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Drug dealer tried to escape police in Gloucester

A drug dealer who tried to escape the police in Gloucester was found to have 53 'deals' of crack cocaine and heroin on him when officers caught up with him in Kingsholm, a court heard.

After Lamheihle Nleya's arrest, his mobile phone kept ringing and officers traced some of the calls back to a nearby address where Nleya's accomplice in a 'county lines' drug dealing operation was found and arrested, Gloucester crown court was told.

Nleya, 24, of Wellington Road, Birmingham, who has previous drug dealing convictions, was jailed for two years two months after he admitted having Class A drugs with intent to supply and being concerned in the supply of cocaine and heroin.

His co-defendant, Declan Seymour, 20, of no fixed address, admitted similar charges and was sentenced to fourteen months detention.

Prosecutor Alec Small said it was on 23rd February this year that police saw Nleya driving in Sandhurst, Gloucester, and signalled him to stop. He tried to make off on foot but was found in Kingsholm road, close to the address he had been using as his base and where Seymour was then also found and arrested.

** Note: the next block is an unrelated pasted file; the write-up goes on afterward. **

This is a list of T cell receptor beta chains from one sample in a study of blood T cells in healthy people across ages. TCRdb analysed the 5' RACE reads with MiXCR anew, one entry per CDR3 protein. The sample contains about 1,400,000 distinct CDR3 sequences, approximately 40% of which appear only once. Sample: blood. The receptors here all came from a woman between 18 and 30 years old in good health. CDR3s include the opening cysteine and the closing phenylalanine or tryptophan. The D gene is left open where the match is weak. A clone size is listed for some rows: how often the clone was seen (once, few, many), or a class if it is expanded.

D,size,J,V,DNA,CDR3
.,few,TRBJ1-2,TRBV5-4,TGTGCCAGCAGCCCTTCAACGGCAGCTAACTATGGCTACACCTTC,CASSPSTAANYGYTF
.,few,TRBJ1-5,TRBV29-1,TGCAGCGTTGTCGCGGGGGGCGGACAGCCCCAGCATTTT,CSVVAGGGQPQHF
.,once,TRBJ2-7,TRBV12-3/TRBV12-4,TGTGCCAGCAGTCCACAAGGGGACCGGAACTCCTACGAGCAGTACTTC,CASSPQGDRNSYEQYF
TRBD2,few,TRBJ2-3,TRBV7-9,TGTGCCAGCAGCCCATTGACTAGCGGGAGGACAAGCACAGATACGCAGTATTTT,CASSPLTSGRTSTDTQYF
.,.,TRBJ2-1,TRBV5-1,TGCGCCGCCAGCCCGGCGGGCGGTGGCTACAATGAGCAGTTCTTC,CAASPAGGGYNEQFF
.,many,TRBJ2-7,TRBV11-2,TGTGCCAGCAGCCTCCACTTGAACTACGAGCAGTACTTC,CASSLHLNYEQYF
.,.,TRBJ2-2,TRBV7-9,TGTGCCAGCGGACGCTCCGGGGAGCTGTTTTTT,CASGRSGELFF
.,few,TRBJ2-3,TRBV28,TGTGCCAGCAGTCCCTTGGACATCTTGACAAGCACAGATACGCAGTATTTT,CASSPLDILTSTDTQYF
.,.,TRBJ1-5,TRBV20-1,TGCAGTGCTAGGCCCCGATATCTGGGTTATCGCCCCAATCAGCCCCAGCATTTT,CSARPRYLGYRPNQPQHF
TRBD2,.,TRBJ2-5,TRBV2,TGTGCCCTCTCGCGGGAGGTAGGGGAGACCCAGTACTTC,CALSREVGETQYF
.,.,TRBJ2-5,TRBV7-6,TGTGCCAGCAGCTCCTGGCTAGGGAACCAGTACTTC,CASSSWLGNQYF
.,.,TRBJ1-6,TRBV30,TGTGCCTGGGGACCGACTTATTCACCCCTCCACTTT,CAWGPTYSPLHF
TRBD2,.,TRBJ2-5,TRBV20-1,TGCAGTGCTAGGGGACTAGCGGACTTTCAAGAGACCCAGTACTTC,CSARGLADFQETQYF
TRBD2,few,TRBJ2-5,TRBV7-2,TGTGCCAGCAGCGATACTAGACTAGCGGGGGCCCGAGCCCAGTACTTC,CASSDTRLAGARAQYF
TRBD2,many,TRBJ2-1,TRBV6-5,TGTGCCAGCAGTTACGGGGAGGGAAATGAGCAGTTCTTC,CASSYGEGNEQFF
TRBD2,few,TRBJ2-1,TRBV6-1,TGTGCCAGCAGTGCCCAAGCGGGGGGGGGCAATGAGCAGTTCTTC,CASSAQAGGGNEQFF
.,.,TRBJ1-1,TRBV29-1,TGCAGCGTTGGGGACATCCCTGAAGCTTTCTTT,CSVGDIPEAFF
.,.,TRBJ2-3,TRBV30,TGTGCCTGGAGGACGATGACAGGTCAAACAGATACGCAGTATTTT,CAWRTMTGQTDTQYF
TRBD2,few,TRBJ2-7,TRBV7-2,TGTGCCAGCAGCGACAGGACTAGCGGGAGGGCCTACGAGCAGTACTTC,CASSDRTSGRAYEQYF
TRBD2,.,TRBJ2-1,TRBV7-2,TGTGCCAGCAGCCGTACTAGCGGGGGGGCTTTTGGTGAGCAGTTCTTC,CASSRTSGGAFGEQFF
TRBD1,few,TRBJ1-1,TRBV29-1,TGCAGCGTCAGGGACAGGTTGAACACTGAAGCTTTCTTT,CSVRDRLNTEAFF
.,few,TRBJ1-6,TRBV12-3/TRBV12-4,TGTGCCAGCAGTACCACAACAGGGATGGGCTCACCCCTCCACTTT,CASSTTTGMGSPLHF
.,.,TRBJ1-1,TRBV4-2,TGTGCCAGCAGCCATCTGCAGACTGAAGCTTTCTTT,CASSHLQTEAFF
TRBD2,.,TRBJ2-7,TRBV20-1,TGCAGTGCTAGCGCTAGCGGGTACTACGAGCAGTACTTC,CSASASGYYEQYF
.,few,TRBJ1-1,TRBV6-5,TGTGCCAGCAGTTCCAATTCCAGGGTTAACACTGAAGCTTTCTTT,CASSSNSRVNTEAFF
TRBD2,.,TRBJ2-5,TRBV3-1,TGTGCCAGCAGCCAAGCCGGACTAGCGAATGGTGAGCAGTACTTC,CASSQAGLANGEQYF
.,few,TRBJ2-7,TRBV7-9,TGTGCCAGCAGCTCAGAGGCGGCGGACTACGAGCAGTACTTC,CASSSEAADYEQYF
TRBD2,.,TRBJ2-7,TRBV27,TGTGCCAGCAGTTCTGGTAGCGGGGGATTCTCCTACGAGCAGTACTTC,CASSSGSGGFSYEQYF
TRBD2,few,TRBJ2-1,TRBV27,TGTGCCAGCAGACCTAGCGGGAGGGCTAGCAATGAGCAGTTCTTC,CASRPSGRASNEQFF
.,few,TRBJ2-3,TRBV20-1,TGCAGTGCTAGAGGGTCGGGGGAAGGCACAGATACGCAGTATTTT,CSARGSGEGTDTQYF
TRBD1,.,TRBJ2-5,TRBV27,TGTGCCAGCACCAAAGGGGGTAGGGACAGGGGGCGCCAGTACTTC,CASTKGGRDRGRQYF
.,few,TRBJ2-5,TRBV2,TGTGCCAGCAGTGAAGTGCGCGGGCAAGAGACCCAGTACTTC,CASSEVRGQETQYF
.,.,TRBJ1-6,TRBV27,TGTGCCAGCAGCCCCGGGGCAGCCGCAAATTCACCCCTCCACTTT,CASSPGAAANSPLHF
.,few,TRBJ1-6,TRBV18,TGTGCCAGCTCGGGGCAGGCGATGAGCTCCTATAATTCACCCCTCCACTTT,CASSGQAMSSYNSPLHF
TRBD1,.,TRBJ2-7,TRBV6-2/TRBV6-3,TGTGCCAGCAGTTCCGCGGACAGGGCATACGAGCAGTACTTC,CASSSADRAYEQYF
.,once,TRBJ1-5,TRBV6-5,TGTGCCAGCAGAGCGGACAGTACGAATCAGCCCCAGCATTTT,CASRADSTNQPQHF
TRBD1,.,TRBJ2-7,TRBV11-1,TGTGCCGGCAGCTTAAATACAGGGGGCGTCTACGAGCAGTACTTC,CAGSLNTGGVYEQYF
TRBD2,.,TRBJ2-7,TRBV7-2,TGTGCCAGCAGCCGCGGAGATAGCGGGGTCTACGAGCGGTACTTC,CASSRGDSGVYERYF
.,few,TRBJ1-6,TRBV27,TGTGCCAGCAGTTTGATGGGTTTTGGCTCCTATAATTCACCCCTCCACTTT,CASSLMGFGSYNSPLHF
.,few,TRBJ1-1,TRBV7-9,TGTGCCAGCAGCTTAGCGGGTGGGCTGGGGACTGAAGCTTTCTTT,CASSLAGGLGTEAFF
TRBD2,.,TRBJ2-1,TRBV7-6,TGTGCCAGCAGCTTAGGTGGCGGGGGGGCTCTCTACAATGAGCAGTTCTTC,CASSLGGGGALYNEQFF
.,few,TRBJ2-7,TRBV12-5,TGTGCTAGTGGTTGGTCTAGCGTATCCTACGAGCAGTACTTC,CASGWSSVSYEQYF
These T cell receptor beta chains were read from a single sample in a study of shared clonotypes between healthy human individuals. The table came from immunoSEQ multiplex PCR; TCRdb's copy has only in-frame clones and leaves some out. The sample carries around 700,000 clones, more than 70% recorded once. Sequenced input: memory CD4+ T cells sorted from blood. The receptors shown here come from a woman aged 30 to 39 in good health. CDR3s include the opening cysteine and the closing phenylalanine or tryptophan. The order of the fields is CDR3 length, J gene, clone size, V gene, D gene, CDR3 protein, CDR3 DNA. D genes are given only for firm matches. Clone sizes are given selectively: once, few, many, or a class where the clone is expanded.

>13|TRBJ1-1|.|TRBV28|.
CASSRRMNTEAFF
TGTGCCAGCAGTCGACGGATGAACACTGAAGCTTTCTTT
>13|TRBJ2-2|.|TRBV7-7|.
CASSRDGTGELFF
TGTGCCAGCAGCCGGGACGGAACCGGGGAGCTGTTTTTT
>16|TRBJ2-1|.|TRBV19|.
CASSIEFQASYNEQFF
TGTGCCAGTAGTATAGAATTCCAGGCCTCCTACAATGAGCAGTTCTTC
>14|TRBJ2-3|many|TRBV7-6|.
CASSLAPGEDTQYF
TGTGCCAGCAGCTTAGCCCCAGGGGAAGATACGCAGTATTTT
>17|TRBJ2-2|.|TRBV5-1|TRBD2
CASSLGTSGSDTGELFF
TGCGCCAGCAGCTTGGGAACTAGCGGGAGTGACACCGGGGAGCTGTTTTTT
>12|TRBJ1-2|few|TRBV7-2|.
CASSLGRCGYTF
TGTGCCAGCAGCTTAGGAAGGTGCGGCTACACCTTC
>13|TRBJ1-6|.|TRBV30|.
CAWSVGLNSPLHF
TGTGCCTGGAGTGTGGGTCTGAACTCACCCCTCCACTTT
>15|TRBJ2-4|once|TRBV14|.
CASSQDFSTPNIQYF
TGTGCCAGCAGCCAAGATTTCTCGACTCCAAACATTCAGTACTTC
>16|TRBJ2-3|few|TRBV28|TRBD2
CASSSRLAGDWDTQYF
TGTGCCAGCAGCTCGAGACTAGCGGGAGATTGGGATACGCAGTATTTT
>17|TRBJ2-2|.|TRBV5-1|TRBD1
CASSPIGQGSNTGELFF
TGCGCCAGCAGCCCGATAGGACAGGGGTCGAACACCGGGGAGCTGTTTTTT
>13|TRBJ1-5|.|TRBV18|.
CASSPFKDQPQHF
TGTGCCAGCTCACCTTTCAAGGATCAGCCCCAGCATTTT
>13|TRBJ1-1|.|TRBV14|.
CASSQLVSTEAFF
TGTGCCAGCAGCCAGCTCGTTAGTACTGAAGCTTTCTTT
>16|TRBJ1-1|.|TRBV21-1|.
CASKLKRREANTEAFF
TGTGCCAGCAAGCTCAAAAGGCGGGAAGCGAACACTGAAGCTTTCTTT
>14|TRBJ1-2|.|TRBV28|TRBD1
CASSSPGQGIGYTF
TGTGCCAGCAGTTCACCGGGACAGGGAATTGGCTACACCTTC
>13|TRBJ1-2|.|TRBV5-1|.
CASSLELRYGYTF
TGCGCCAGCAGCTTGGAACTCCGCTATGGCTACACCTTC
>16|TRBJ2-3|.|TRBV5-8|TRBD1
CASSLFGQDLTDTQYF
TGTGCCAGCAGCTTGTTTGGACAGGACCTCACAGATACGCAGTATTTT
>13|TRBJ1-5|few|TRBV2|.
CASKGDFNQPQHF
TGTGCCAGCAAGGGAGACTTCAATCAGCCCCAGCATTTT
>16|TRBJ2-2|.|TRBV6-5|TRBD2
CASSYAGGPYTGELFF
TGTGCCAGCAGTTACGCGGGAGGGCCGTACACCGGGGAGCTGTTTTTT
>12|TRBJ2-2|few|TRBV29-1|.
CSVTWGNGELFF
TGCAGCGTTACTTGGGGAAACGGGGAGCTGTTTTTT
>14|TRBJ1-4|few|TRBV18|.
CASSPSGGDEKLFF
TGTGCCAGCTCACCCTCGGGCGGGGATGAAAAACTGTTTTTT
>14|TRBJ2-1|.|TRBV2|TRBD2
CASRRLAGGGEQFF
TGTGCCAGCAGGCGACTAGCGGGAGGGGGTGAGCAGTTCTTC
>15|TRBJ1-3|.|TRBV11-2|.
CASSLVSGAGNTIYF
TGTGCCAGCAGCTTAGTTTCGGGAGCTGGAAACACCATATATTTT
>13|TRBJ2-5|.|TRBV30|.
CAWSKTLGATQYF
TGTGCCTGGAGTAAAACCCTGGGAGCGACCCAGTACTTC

Nleya had a total of 53 deals of hard drugs and £410 in cash on him.

Passing sentence on the pair, Recorder James Bromige said he accepted that both defendants had at the time been 'under the control of others higher up the chain.'

Nleya, he said, had previously served a 25 month sentence for drug dealing offences.

Mohammed Nasser, for Nleya, said he now has both the resolve and the support he needs to turn his back on offending and leave a law abiding life.

He pointed out that Nleya has spent the last six months in custody on remand. This had been particularly hard given the covid-19 restrictions imposed in prisons.

Steve Young, for Seymour, said he had also been in custody for six months and he was a first offender with no criminal history.

Both lawyers urged the court to pass suspended sentences on the defendants.

"My client has learnt his lesson the hard way by being remanded in custody," added Mr Young.

But the judge said the sentences had to be immediate although he was able to make them both shorter than he would otherwise have done to reflect the extra ordeal of time spent on remand during Covid lockdown regulations.

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